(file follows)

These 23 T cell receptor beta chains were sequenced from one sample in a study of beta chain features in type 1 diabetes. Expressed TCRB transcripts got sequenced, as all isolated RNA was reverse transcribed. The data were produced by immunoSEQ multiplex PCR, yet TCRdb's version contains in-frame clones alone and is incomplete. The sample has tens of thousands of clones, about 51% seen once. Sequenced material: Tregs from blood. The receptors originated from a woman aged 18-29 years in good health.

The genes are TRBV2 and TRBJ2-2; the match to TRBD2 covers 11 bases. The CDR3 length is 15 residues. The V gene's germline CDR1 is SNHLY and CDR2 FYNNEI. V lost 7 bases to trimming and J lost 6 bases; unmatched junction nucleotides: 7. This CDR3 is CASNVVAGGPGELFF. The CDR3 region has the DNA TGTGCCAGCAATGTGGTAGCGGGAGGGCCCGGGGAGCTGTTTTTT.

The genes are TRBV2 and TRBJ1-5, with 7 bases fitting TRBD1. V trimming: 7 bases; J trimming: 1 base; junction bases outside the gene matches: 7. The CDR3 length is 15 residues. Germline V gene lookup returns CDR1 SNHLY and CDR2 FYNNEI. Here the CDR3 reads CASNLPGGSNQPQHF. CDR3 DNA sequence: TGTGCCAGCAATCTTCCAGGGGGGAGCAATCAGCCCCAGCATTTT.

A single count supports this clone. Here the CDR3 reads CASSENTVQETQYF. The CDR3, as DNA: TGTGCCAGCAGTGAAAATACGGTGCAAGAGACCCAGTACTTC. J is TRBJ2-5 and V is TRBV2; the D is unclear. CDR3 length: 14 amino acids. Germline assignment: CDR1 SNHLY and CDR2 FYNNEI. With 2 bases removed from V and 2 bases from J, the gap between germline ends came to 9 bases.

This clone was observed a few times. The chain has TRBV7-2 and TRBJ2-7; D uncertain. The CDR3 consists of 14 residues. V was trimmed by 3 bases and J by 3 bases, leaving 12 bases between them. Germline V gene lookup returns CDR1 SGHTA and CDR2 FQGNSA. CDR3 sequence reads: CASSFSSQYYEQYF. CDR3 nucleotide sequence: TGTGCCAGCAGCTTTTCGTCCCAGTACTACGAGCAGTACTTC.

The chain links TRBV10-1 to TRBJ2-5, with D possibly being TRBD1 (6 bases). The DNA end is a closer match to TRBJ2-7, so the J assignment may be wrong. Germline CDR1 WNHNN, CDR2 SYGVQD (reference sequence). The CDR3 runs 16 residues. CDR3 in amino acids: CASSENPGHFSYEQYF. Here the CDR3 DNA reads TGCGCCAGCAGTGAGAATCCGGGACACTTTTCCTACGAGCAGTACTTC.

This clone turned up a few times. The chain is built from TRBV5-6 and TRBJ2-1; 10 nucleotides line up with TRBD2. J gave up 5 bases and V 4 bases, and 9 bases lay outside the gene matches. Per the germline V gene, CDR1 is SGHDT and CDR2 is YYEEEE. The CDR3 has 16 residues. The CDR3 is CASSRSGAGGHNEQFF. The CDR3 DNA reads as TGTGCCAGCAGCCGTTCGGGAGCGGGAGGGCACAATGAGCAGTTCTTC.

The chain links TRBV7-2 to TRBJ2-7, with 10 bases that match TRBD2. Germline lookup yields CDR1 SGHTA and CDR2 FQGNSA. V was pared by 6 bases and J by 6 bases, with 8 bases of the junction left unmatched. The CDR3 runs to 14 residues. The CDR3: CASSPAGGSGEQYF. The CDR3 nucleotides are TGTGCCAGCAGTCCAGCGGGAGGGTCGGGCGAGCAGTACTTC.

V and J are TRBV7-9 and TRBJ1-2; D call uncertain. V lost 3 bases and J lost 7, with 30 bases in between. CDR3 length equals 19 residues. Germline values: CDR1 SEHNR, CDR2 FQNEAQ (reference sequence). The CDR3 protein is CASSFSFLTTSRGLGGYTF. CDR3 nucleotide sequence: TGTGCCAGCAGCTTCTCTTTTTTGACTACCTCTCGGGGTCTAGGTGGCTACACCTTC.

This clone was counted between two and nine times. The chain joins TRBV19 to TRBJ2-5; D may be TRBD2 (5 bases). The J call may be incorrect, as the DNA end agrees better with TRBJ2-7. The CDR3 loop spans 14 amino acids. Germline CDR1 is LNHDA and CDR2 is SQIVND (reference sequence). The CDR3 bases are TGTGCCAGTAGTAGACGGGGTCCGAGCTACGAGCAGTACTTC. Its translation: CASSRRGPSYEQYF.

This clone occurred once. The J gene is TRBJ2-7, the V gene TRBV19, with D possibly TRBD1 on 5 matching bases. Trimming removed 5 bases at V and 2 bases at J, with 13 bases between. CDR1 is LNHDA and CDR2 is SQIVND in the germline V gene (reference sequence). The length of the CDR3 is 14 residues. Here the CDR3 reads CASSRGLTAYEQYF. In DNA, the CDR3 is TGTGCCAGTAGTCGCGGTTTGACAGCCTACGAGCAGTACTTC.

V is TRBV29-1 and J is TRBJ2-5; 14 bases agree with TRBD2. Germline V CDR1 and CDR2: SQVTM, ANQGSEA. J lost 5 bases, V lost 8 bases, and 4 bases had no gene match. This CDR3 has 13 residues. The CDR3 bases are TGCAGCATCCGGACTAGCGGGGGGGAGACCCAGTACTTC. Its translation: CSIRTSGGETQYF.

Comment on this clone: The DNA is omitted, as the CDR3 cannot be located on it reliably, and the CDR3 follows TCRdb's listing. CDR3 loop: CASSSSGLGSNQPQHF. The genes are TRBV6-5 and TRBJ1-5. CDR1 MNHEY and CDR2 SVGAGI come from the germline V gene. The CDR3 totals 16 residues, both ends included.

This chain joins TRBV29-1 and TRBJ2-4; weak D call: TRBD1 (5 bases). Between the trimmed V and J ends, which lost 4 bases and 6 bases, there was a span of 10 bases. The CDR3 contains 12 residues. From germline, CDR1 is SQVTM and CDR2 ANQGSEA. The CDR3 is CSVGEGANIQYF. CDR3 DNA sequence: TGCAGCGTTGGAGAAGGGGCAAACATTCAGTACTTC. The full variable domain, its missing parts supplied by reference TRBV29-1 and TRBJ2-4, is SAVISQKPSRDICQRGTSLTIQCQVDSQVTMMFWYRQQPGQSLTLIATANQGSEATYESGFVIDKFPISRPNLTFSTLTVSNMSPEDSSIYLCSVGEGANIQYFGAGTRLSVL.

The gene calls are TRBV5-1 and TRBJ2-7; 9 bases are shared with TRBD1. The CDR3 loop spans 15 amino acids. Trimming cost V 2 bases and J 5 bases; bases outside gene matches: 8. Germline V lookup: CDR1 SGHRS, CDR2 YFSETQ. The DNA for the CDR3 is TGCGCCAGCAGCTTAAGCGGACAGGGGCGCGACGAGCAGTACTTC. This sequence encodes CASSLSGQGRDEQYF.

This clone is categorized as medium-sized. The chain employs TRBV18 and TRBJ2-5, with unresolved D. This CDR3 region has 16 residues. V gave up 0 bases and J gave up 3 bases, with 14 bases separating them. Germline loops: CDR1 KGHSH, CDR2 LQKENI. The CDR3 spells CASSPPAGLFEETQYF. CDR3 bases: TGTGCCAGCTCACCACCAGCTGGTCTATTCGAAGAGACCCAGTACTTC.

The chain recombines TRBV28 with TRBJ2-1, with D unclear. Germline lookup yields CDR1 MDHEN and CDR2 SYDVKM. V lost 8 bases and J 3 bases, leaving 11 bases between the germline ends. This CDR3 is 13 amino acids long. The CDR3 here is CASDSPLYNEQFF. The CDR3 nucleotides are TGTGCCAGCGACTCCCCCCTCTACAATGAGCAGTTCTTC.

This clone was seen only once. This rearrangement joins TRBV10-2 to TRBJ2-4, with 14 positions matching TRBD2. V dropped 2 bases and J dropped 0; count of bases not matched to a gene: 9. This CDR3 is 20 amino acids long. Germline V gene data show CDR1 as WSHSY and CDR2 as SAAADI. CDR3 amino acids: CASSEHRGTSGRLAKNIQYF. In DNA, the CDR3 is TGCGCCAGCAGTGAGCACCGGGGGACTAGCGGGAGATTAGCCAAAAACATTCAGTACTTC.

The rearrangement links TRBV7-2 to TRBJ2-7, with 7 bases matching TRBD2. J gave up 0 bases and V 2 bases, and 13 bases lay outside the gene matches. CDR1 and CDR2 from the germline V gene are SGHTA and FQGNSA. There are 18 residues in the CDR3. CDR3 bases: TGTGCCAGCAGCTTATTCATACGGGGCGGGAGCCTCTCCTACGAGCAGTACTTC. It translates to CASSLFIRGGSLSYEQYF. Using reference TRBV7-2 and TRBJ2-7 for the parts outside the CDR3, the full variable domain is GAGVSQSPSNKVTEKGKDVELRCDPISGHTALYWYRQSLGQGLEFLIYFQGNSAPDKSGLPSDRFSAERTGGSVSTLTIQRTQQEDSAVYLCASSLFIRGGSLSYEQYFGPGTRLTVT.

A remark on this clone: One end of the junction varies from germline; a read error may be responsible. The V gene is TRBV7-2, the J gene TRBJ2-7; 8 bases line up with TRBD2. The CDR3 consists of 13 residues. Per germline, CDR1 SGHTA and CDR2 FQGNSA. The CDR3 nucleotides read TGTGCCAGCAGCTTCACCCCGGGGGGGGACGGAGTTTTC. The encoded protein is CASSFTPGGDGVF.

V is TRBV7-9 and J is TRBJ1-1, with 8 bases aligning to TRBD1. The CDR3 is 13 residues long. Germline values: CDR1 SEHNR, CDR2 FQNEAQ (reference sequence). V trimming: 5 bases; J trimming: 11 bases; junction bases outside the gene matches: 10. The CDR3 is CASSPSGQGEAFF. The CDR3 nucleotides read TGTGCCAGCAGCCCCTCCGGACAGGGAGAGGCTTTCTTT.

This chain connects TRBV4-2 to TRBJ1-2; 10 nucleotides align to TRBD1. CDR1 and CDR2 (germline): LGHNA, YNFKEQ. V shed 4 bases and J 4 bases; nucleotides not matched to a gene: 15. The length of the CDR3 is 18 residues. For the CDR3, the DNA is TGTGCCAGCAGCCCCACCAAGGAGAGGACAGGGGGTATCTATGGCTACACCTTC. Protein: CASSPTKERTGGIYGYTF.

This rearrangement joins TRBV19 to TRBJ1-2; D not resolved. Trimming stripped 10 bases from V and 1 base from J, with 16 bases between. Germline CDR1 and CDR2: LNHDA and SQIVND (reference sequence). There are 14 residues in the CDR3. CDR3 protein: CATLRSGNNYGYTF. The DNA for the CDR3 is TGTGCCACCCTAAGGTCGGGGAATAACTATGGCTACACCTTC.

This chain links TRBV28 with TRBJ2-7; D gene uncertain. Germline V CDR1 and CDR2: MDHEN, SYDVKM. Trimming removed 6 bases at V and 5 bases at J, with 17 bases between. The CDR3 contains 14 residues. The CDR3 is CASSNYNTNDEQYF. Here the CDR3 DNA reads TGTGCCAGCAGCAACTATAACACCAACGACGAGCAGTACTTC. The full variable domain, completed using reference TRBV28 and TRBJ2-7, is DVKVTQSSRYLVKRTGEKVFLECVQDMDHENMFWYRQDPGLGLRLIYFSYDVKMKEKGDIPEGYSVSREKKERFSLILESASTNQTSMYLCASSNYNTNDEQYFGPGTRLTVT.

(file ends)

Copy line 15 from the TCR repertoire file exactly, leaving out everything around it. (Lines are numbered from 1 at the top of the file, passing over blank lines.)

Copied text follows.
The gene calls are TRBV5-1 and TRBJ2-7; 9 bases are shared with TRBD1. The CDR3 loop spans 15 amino acids. Trimming cost V 2 bases and J 5 bases; bases outside gene matches: 8. Germline V lookup: CDR1 SGHRS, CDR2 YFSETQ. The DNA for the CDR3 is TGCGCCAGCAGCTTAAGCGGACAGGGGCGCGACGAGCAGTACTTC. This sequence encodes CASSLSGQGRDEQYF.